Ancient Native American Paintings of Other-Worldly Beings on Canyon Rock Walls
Deep in the Colorado Plateau, there are paintings from an ancient people.
By Dr. Andrew Gulliford
Professor of History and Environmental Studies
Fort Lewis College
Of the thousands of Native American rock art panels in the Southwest, none are older than the Barrier Canyon pictographs found throughout the Colorado Plateau. Concentrated along rivers, especially the confluence of the Green and Colorado rivers, some may have been painted 9,000 years ago. Many are at least 5,000 years old, ranging from tiny five-inch animal figures to stunning eight-foot-tall human shapes with no arms or legs and alien-like bug eyes.
To find these remote panels, often at the intersections of 700- to 800-foot canyon walls, I have driven off-road and then hiked to remote locations to photograph the spectacular ochre-red paintings. The images of eerie, elongated figures with shortened arms and legs are hard to decipher. Of the anthropomorphs, or human figures, only 20 to 25 percent have eyes. Most have no ears or noses and no way to distinguish gender. Snakes writhe in their hands or above their heads. Yet circling these fierce, faceless creatures are delicate menageries of exquisitely painted birds, ducks, geese, deer, and, occasionally, free-floating eyeballs with wings.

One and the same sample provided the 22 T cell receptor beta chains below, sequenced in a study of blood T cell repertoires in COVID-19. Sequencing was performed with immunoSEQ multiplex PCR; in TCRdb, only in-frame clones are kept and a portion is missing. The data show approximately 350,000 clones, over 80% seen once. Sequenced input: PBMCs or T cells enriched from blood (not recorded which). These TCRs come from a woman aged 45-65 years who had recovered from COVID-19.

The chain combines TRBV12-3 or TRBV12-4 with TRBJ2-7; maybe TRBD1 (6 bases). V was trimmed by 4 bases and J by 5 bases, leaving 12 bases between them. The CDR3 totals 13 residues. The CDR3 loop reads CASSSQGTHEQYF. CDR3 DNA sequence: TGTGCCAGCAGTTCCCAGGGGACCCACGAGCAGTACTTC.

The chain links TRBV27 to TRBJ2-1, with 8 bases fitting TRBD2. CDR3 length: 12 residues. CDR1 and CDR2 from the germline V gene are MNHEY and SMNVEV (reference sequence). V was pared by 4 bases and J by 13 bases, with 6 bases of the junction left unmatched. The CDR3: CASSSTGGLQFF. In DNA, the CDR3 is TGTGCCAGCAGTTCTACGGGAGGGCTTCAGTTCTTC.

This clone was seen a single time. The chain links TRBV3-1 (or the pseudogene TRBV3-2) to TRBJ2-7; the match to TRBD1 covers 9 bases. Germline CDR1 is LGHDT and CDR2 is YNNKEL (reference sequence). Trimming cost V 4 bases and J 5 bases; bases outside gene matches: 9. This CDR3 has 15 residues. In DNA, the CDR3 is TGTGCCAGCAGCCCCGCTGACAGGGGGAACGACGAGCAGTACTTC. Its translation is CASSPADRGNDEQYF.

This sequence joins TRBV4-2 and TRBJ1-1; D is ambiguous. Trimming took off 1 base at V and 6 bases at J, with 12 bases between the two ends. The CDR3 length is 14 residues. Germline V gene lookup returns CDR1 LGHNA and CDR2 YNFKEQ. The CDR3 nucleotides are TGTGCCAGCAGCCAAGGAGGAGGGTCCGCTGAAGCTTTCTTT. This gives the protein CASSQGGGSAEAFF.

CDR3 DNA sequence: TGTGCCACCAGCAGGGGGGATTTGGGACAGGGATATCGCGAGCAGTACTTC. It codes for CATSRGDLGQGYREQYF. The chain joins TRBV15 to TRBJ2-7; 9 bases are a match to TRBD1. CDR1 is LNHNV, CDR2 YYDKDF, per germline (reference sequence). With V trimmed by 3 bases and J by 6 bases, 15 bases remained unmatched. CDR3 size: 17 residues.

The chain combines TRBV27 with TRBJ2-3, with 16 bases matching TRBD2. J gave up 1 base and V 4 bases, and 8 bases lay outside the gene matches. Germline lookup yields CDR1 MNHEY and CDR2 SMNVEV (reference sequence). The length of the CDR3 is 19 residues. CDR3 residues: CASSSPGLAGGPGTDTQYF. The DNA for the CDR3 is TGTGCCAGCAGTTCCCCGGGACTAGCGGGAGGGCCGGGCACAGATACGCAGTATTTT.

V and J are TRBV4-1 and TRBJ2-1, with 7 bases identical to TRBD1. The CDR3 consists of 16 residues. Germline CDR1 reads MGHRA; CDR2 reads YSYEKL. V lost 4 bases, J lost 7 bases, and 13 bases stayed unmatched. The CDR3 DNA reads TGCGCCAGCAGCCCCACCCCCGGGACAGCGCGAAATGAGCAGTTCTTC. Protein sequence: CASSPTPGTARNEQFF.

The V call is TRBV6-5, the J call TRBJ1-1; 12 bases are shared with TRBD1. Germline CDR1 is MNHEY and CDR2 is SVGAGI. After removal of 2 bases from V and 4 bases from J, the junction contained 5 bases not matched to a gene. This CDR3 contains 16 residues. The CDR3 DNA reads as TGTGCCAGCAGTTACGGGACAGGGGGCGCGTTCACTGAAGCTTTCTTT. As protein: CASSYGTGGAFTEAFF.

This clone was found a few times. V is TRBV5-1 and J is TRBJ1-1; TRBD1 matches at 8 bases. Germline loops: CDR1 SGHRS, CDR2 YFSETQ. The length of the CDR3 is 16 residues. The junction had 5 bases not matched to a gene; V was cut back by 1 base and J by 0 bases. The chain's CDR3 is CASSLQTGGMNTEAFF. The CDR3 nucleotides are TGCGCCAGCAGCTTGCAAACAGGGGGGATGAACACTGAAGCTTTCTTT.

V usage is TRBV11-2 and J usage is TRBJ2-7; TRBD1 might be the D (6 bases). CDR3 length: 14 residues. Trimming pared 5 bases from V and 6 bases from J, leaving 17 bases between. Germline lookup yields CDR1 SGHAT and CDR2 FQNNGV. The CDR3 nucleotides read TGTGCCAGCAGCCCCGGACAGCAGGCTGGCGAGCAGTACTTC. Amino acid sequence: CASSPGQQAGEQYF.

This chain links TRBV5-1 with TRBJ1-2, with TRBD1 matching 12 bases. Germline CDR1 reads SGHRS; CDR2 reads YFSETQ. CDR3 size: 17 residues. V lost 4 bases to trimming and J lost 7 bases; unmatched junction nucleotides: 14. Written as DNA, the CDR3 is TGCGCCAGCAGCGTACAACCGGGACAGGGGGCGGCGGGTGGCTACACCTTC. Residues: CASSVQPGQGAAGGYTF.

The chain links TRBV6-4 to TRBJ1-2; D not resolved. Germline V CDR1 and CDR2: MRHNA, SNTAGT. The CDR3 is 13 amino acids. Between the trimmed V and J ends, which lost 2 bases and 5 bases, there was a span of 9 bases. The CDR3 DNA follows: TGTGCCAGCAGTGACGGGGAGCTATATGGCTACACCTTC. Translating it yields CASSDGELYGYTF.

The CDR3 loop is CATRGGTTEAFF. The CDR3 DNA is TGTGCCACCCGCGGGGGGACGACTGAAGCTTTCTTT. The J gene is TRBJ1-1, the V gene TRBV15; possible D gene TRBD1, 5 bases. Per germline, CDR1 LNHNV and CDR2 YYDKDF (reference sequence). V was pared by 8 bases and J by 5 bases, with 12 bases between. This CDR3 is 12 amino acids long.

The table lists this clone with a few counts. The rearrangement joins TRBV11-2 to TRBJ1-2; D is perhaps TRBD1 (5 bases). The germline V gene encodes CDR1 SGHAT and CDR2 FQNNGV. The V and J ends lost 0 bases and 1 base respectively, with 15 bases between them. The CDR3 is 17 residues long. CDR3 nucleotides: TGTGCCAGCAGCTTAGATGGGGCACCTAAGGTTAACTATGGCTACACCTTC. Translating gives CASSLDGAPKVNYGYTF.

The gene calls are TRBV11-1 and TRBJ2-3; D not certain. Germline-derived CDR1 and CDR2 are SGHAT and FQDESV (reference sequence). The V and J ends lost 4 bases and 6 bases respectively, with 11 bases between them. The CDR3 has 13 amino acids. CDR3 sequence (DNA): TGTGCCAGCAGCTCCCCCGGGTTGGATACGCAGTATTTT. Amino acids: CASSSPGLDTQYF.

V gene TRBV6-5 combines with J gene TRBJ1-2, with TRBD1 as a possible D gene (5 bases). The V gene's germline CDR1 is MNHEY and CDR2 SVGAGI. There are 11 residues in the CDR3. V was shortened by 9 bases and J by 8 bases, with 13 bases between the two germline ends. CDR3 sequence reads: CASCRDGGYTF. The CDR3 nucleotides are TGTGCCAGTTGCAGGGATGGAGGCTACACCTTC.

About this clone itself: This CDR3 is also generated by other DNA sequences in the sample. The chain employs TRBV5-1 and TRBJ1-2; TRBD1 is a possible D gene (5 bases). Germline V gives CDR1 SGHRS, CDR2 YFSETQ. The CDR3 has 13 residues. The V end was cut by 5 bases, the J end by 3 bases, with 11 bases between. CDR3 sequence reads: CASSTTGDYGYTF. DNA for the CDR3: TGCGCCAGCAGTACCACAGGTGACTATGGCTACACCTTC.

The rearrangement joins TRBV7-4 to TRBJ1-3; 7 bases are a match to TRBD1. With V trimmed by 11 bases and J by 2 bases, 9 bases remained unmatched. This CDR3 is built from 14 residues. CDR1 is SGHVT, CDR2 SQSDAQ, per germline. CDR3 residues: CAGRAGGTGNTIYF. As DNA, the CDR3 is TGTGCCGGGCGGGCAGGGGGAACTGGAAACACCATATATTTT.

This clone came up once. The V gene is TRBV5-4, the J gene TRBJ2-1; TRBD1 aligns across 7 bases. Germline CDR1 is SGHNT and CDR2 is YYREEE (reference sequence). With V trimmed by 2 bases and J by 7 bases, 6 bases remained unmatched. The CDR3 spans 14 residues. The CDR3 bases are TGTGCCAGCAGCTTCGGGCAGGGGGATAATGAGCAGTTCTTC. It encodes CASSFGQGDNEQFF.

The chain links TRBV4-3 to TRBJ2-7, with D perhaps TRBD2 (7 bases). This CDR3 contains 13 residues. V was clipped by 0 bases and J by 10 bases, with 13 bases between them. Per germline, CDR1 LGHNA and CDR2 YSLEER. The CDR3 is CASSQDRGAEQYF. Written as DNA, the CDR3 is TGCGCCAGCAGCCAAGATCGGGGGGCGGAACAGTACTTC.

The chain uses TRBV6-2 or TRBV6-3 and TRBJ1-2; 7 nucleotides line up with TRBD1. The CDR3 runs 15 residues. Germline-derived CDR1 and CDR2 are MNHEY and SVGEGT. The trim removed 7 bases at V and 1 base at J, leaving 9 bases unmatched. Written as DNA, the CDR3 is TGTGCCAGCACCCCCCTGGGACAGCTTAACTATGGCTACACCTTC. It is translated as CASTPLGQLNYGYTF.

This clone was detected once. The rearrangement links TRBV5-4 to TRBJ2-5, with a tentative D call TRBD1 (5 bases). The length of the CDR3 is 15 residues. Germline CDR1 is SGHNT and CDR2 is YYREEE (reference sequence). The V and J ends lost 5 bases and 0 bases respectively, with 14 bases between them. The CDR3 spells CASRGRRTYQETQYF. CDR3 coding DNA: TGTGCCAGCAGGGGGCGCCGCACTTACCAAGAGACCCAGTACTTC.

The artwork is compelling. The brush strokes and vibrant paint pigments make the images seem fresh and newly painted, yet one carbon dating of an embedded hair from a paint brush dates from 6750 BCE. The paintings are usually a dark blood-red color, probably made by mixing blood and clay, and possibly using urine as a binder. The locations are often miles from the nearest paved road, in the remote recesses of Canyonlands National Park and on Bureau of Land Management lands across Utah, Colorado, northern Arizona, eastern Nevada, and parts of Wyoming. The most famous panels are the Great Gallery, Buckhorn Wash, the Holy Ghost Group, and the Harvest Panel.
Visual artist David Sucec, director of the Barrier Canyon Style Project, and photographer Craig Law teamed up more than 25 years ago to inventory this rare Archaic rock art style. Sucec received a Utah Humanities research fellowship to initiate the project. At the time, Sucec and Law thought there were about 160 Barrier Canyon art sites. Now they have found close to 450 outdoor paintings.
An exhibit of 24 of these photographs, with captions and wall text, is traveling for several years to local venues across Utah, with support from Utah Humanities in partnership with the Utah Division of Arts & Museums, allowing folks who may never venture deep into Colorado Plateau canyons to see these remarkable images.
The Barrier Canyon people did not farm. They created no distinctive architecture, but the art produced by these hunter-gatherers stuns observers who come around a corner in a deep canyon and see these enormous panels for the first time. The “billboard-sized” Great Gallery is 300 feet wide, with more than 80 figures, many near life-size.